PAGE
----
On the first day of NPE2018, which promises to be the largest plastics trade show in North America in 72 years, it's an appropriate time to take a big picture look at the plastics industry.
The bottom line: It's a good time to be a plastics processor.
The U.S. economy is chugging along, growing steadily and at a healthy rate. Plastics News economics editor Bill Wood predicts growth of 3 percent this year.
Consider this: If you were hired by a plastics processor in May 2009, you've known only growth, every month, during your entire career. That's a great record, if you can pretend for a minute that any processors were actually hiring people in May 2009, at the lowest point of the Great Recession.
On top of that, tax cuts have many processors thinking about investing in new equipment. And NPE exhibitors have a big menu to choose from, including new technology that promises to make them more efficient and profitable. It looks like two of the biggest themes for NPE2018 will be Industry 4.0 and automation.
But there are plenty of issues for processors to be concerned about. No. 1 on the list is a perennial bugaboo: the workforce. Processors around the country say they're being held back by a shortage of workers, especially trained workers.
Then there's trade. NAFTA is still a big question mark. And in the past few weeks, the possibility of a trade war with China has surfaced, which could have an impact on every sector of the North American plastics industry: resin exports, and imports of steel, aluminum, machinery and molds.
An optimist would say this could really help accelerate the reshoring trend. A pessimist would worry that this could be the monkey wrench that breaks the economy.
Some more snapshots of plastics in 2018:
• Low-cost feedstocks, thanks to shale gas, have resin companies continuing to invest in new capacity. Some resin suppliers have raised concern about the cost of steel and the uncertainty in their ability to export to China, but the investment announcements haven't stopped.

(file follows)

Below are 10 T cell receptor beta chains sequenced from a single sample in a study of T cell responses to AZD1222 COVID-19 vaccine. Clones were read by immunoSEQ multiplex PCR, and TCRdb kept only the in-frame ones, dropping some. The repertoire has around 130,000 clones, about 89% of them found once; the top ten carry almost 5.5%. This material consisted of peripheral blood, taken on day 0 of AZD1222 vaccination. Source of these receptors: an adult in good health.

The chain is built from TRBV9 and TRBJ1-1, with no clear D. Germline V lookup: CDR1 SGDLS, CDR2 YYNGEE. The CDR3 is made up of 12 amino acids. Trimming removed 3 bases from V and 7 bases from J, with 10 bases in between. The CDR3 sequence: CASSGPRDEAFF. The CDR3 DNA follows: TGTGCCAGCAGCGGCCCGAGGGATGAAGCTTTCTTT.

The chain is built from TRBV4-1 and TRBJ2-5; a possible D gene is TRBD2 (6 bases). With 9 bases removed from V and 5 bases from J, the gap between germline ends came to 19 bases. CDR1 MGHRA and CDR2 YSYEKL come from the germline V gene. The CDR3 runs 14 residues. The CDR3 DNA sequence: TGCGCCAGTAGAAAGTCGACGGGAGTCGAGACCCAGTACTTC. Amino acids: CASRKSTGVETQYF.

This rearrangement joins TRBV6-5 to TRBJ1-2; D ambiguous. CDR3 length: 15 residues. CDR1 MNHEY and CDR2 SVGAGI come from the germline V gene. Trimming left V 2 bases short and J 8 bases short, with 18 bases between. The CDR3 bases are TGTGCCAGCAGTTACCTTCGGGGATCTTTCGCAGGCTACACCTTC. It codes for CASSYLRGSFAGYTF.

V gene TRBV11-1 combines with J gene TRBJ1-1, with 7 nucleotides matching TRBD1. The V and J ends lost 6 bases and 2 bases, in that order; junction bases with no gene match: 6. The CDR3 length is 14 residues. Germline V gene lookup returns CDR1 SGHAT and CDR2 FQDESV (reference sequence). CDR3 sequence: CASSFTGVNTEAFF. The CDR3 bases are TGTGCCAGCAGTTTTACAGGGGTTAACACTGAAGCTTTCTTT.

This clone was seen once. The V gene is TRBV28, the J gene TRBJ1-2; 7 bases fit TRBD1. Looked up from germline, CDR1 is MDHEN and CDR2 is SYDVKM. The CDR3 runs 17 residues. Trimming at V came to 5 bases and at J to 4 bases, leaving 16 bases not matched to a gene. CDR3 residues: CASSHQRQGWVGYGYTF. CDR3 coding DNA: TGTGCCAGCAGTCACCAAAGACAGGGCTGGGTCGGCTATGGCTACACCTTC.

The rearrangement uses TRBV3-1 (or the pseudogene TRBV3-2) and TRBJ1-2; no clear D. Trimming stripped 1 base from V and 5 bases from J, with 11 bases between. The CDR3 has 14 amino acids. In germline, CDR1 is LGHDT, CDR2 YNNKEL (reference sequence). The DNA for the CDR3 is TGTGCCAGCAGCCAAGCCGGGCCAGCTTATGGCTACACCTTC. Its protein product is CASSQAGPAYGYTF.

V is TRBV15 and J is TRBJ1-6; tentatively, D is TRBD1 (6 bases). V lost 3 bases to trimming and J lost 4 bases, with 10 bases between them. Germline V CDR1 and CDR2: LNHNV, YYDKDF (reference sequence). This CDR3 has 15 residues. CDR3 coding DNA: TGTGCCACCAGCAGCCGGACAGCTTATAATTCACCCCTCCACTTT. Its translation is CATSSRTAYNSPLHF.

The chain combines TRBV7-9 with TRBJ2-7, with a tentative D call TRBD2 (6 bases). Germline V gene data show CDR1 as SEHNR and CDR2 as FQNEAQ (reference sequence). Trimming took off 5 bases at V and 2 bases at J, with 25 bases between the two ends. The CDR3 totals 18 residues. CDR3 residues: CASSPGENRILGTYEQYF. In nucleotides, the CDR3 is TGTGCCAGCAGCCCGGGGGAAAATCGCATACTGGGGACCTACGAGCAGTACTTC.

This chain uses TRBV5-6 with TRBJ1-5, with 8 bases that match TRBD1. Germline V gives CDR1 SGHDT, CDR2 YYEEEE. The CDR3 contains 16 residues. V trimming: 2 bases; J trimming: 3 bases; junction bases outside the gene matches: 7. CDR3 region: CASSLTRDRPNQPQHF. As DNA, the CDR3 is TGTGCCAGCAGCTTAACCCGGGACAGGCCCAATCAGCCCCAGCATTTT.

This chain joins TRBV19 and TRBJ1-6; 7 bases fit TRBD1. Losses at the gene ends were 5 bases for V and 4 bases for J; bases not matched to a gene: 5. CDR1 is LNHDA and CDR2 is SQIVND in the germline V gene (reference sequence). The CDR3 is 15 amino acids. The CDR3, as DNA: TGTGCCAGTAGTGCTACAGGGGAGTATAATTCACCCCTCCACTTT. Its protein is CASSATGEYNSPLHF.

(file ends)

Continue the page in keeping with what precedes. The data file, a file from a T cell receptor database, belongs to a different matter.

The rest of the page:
• Sustainability issues continue to generate headlines in the United States and around the world. Awareness of marine debris and litter has never been higher. Communities are banning straws, plastic bags, polystyrene food service, PET water bottles and more. There have been proposals from mainstream media to ban all single-use plastics. That may not get any traction, but it seems likely that more producer responsibility is on the horizon.
• Recyclers are trying to adapt to challenges from plentiful virgin resin and China's National Sword. Some are putting a happy face on the situation, saying it's creating opportunities for North American recyclers. But our upcoming special report on recyclers is going to show a significant number of recyclers and brokers have gone out of business in the past year.
There you have it: a picture that is largely positive but with some significant issues. It's hard to fight the biggest trends, and the NPE organizers at the Plastics Industry Association in Washington seem to have been blessed with good timing for a strong 2018 show.
Loepp is editor of Plastics News and author of the Plastics Blog. Follow him on Twitter @donloepp.